Fringe Box



Richard’s Wey for July 2012

Published on: 9 Aug, 2012
Updated on: 9 Aug, 2012

Richard Cant, the Stoke lengthsman of the River Wey and Godalming Navigations.

The first of our riverbank tales from the local Stoke lengthsman Richard Cant

The River Wey and Godalming Navigations are owned and maintained by the National Trust for the benefit of both river users and wildlife. For this to be possible the navigation is split into six lengths, each looked after by a lengthsman, with my length stretching around 3.5 miles from Millmead Lock to Bowers Lock. My main roles include weir operation to control the water levels, grass cutting, painting, tree work and running events. With the other lengthsmen I work on a rota system so that there is always someone on hand for any incidents that may occur along the Navigations.

July 2012

The first day of July was also the last working day for the Trigg’s lengthsman Thibaud Madelin, who for the last three years has been working hard to improve and maintain the very long stretch of navigation between Bowers Lock and Papercourt Lock.

With the new lengthsperson due to start at the beginning of August, I was tasked with looking after the water levels on the Trigg’s length as well as the ones here at Stoke. Most summers this wouldn’t be a problem, but 2012 has been an exceptional year in terms of rainfall and with 109 weir movements during July on the Stoke and Trigg’s lengths I haven’t had much time for my usual summer work programme.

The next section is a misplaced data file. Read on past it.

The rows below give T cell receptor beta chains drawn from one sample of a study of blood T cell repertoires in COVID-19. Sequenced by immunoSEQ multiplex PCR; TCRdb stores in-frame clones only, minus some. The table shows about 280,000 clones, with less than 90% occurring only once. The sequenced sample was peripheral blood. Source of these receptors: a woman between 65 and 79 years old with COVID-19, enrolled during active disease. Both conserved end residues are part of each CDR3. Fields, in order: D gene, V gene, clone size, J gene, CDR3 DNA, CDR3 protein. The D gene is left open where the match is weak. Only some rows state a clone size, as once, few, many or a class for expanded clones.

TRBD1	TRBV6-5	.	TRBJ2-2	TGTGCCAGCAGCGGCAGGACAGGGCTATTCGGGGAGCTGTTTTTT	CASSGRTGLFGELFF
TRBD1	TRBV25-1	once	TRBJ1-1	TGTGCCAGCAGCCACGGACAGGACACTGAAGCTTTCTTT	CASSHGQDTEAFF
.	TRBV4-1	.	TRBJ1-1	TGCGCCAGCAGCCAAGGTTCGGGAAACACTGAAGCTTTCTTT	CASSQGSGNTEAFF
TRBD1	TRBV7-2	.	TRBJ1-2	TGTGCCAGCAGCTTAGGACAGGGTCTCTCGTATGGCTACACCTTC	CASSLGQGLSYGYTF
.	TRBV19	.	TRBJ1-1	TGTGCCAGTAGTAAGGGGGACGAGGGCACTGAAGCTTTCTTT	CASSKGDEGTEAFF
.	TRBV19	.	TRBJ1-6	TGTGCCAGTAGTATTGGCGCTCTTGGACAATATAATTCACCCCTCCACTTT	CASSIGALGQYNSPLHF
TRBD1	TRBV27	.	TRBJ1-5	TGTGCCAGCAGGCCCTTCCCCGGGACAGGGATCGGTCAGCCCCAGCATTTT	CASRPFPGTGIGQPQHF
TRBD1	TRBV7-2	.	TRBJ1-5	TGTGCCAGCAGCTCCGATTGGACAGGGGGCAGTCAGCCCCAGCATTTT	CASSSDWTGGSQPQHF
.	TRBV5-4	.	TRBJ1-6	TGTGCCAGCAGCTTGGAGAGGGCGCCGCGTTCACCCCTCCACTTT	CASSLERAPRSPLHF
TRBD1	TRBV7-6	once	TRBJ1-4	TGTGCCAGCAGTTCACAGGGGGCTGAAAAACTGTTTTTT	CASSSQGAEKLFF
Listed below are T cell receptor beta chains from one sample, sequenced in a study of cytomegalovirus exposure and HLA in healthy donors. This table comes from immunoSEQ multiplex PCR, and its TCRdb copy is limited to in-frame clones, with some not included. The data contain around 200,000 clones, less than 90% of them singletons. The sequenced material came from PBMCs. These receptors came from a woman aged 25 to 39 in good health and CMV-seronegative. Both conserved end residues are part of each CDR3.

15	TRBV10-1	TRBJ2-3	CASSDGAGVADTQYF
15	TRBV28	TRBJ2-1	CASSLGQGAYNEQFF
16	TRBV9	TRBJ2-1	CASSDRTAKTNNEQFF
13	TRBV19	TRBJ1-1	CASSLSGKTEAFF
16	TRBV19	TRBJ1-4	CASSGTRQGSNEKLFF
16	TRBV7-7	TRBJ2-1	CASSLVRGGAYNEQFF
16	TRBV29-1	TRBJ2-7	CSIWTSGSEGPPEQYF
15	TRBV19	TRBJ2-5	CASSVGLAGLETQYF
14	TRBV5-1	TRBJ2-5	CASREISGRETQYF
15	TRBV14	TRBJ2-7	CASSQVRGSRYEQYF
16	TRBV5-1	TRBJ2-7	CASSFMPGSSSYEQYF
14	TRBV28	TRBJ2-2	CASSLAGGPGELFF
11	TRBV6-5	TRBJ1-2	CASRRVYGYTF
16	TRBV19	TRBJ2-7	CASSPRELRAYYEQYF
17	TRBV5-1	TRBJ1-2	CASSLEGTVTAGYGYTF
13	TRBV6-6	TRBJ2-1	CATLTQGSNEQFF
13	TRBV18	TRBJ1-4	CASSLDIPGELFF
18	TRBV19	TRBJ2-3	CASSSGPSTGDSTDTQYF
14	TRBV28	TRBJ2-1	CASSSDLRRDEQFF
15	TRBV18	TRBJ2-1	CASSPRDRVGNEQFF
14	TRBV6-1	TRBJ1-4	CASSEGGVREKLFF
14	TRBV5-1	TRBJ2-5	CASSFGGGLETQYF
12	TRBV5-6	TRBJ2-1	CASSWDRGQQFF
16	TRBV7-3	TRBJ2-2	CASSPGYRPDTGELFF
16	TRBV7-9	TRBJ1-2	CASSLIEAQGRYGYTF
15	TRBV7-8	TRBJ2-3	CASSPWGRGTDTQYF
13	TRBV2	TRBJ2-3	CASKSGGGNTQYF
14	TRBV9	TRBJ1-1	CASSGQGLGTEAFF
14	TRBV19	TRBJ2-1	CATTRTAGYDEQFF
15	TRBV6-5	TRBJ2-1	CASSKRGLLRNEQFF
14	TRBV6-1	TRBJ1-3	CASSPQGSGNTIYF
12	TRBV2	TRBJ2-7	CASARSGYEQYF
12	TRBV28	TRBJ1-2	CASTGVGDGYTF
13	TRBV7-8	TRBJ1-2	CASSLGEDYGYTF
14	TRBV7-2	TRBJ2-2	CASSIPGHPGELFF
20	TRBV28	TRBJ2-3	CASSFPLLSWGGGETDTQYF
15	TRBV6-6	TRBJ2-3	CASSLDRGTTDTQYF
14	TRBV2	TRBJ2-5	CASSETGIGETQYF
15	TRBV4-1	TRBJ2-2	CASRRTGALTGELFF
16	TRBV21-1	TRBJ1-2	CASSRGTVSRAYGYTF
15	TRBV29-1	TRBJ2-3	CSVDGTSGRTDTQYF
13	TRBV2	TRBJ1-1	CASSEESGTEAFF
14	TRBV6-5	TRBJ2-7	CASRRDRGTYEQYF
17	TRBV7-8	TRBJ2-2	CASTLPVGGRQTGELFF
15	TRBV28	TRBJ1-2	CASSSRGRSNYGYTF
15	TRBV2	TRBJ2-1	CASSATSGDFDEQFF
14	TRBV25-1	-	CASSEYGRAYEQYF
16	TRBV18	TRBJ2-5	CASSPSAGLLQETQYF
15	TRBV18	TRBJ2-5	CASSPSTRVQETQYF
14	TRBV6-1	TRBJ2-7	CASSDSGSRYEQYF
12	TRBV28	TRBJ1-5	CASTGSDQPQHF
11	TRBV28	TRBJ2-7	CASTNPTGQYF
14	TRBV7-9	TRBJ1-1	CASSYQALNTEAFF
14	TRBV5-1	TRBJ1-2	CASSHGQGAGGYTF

Working party of the the Wey Navigation Volunteer Conservation group.

The Wey Navigation Conservation Volunteer group met on a very wet first Wednesday of the month on the Stoke length, with plans of constructing a log pile otter holt. This was because back in February evidence of otters was found nearby. So with plenty of enthusiasm the group braved the wet morning and built the artificial home out of logs and brash from along the river.

The site for the holt was chosen for its lack of human disturbance, as well as being in close vicinity of where the otter spraints were found earlier in the year. So with a bit of luck we may have some guests in the near future.

If you are interested in joining in with the Wey Navigation Conservation Volunteers, who meet on the first Wednesday of the month, please e-mail me at so that I can add you to the mailing list.

In between the rain and the weir operations I have been busy trying to keep on top of the vegetation growth, with the locksides and visitor moorings having to take priority. Not all the plant life along the Stoke length has been growing upwards though; some of the trees have also been doing there best to fall downwards.

This was demonstrated when, along with the St Catherine’s lengthsman Rob Craig, I went to clear a fallen tree near Bowers Lock, and came across a much bigger fallen tree that had landed in the river and was stopping boats from navigating. We managed to make this passable quite quickly and then I arranged for Guildford Borough Council to come and clear the rest of the tree as it had fallen from its land making it the council’s responsibility to clear it.

On a less positive note, during July the boatyard at Stoke Lock was targeted by thieves. On two separate occasions outboard motors were stolen from boats stored on the trailers in the yard, causing a lot damage to the boats in the process. The police have, of course, been involved in taking fingerprints and carrying out their investigation, but if you do see any suspicious behaviour at Stoke or anywhere else along the navigations please do call the police immediately.

Stoke lengthsman. Tel: 07786 703 832.

The headquarters of the National Trust’s River Wey and Godalming Navigations at Dapdune Wharf. It forms part of the length between Millmead and Bowers Lock looked after by Richard Cant.

Share This Post